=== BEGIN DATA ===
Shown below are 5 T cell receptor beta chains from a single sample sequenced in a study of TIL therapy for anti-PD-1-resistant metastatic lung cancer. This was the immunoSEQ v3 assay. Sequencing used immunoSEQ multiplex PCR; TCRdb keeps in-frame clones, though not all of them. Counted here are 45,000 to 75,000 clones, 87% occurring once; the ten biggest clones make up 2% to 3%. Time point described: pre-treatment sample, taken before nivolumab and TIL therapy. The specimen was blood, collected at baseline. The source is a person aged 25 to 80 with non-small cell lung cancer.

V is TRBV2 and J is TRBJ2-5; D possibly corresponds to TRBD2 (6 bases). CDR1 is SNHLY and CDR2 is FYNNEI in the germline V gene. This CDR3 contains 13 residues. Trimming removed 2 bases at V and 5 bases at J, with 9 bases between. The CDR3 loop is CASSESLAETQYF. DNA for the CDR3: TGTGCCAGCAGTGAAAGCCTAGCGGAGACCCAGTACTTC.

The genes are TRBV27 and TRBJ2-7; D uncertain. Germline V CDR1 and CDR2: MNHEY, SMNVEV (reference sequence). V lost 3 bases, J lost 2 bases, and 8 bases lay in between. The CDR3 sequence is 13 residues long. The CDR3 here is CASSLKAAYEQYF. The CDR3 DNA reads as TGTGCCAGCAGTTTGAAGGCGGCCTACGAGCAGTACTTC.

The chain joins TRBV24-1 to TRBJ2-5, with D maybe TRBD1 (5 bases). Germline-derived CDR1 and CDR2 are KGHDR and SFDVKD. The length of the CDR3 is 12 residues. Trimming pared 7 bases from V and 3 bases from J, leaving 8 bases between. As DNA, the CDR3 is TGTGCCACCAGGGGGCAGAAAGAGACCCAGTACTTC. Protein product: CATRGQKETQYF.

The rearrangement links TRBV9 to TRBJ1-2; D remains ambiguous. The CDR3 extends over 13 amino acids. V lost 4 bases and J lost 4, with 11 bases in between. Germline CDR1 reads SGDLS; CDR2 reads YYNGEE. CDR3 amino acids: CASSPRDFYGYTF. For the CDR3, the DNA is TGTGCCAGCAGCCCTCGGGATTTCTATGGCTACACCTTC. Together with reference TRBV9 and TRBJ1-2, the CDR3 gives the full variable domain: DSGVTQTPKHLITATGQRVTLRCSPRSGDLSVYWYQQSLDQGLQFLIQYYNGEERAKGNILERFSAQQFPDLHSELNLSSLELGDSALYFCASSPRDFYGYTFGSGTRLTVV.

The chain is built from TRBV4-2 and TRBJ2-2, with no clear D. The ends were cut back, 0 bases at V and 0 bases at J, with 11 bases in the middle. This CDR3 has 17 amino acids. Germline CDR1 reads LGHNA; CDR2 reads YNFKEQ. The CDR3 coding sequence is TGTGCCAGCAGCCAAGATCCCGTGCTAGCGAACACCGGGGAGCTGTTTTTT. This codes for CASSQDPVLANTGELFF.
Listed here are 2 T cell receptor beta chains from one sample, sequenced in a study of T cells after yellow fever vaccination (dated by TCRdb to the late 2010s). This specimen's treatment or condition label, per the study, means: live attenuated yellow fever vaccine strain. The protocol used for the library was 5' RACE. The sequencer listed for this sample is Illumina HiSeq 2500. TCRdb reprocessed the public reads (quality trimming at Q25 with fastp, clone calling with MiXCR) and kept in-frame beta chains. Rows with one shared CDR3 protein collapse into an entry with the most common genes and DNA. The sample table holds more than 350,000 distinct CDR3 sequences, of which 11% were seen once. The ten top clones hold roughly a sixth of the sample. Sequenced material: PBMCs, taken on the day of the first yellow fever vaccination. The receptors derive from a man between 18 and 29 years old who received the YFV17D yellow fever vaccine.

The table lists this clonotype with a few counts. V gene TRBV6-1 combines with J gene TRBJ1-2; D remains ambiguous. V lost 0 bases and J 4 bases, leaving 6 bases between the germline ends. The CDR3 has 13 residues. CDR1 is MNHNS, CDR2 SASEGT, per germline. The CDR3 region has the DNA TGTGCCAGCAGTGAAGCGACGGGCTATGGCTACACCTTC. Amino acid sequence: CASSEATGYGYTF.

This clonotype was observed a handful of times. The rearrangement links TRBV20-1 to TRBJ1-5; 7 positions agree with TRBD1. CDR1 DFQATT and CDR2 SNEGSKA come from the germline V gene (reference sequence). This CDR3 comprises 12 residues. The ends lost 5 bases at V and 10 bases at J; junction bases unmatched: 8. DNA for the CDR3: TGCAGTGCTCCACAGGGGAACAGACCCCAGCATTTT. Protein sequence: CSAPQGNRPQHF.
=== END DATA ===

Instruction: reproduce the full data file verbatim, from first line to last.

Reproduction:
Shown below are 5 T cell receptor beta chains from a single sample sequenced in a study of TIL therapy for anti-PD-1-resistant metastatic lung cancer. This was the immunoSEQ v3 assay. Sequencing used immunoSEQ multiplex PCR; TCRdb keeps in-frame clones, though not all of them. Counted here are 45,000 to 75,000 clones, 87% occurring once; the ten biggest clones make up 2% to 3%. Time point described: pre-treatment sample, taken before nivolumab and TIL therapy. The specimen was blood, collected at baseline. The source is a person aged 25 to 80 with non-small cell lung cancer.

V is TRBV2 and J is TRBJ2-5; D possibly corresponds to TRBD2 (6 bases). CDR1 is SNHLY and CDR2 is FYNNEI in the germline V gene. This CDR3 contains 13 residues. Trimming removed 2 bases at V and 5 bases at J, with 9 bases between. The CDR3 loop is CASSESLAETQYF. DNA for the CDR3: TGTGCCAGCAGTGAAAGCCTAGCGGAGACCCAGTACTTC.

The genes are TRBV27 and TRBJ2-7; D uncertain. Germline V CDR1 and CDR2: MNHEY, SMNVEV (reference sequence). V lost 3 bases, J lost 2 bases, and 8 bases lay in between. The CDR3 sequence is 13 residues long. The CDR3 here is CASSLKAAYEQYF. The CDR3 DNA reads as TGTGCCAGCAGTTTGAAGGCGGCCTACGAGCAGTACTTC.

The chain joins TRBV24-1 to TRBJ2-5, with D maybe TRBD1 (5 bases). Germline-derived CDR1 and CDR2 are KGHDR and SFDVKD. The length of the CDR3 is 12 residues. Trimming pared 7 bases from V and 3 bases from J, leaving 8 bases between. As DNA, the CDR3 is TGTGCCACCAGGGGGCAGAAAGAGACCCAGTACTTC. Protein product: CATRGQKETQYF.

The rearrangement links TRBV9 to TRBJ1-2; D remains ambiguous. The CDR3 extends over 13 amino acids. V lost 4 bases and J lost 4, with 11 bases in between. Germline CDR1 reads SGDLS; CDR2 reads YYNGEE. CDR3 amino acids: CASSPRDFYGYTF. For the CDR3, the DNA is TGTGCCAGCAGCCCTCGGGATTTCTATGGCTACACCTTC. Together with reference TRBV9 and TRBJ1-2, the CDR3 gives the full variable domain: DSGVTQTPKHLITATGQRVTLRCSPRSGDLSVYWYQQSLDQGLQFLIQYYNGEERAKGNILERFSAQQFPDLHSELNLSSLELGDSALYFCASSPRDFYGYTFGSGTRLTVV.

The chain is built from TRBV4-2 and TRBJ2-2, with no clear D. The ends were cut back, 0 bases at V and 0 bases at J, with 11 bases in the middle. This CDR3 has 17 amino acids. Germline CDR1 reads LGHNA; CDR2 reads YNFKEQ. The CDR3 coding sequence is TGTGCCAGCAGCCAAGATCCCGTGCTAGCGAACACCGGGGAGCTGTTTTTT. This codes for CASSQDPVLANTGELFF.
Listed here are 2 T cell receptor beta chains from one sample, sequenced in a study of T cells after yellow fever vaccination (dated by TCRdb to the late 2010s). This specimen's treatment or condition label, per the study, means: live attenuated yellow fever vaccine strain. The protocol used for the library was 5' RACE. The sequencer listed for this sample is Illumina HiSeq 2500. TCRdb reprocessed the public reads (quality trimming at Q25 with fastp, clone calling with MiXCR) and kept in-frame beta chains. Rows with one shared CDR3 protein collapse into an entry with the most common genes and DNA. The sample table holds more than 350,000 distinct CDR3 sequences, of which 11% were seen once. The ten top clones hold roughly a sixth of the sample. Sequenced material: PBMCs, taken on the day of the first yellow fever vaccination. The receptors derive from a man between 18 and 29 years old who received the YFV17D yellow fever vaccine.

The table lists this clonotype with a few counts. V gene TRBV6-1 combines with J gene TRBJ1-2; D remains ambiguous. V lost 0 bases and J 4 bases, leaving 6 bases between the germline ends. The CDR3 has 13 residues. CDR1 is MNHNS, CDR2 SASEGT, per germline. The CDR3 region has the DNA TGTGCCAGCAGTGAAGCGACGGGCTATGGCTACACCTTC. Amino acid sequence: CASSEATGYGYTF.

This clonotype was observed a handful of times. The rearrangement links TRBV20-1 to TRBJ1-5; 7 positions agree with TRBD1. CDR1 DFQATT and CDR2 SNEGSKA come from the germline V gene (reference sequence). This CDR3 comprises 12 residues. The ends lost 5 bases at V and 10 bases at J; junction bases unmatched: 8. DNA for the CDR3: TGCAGTGCTCCACAGGGGAACAGACCCCAGCATTTT. Protein sequence: CSAPQGNRPQHF.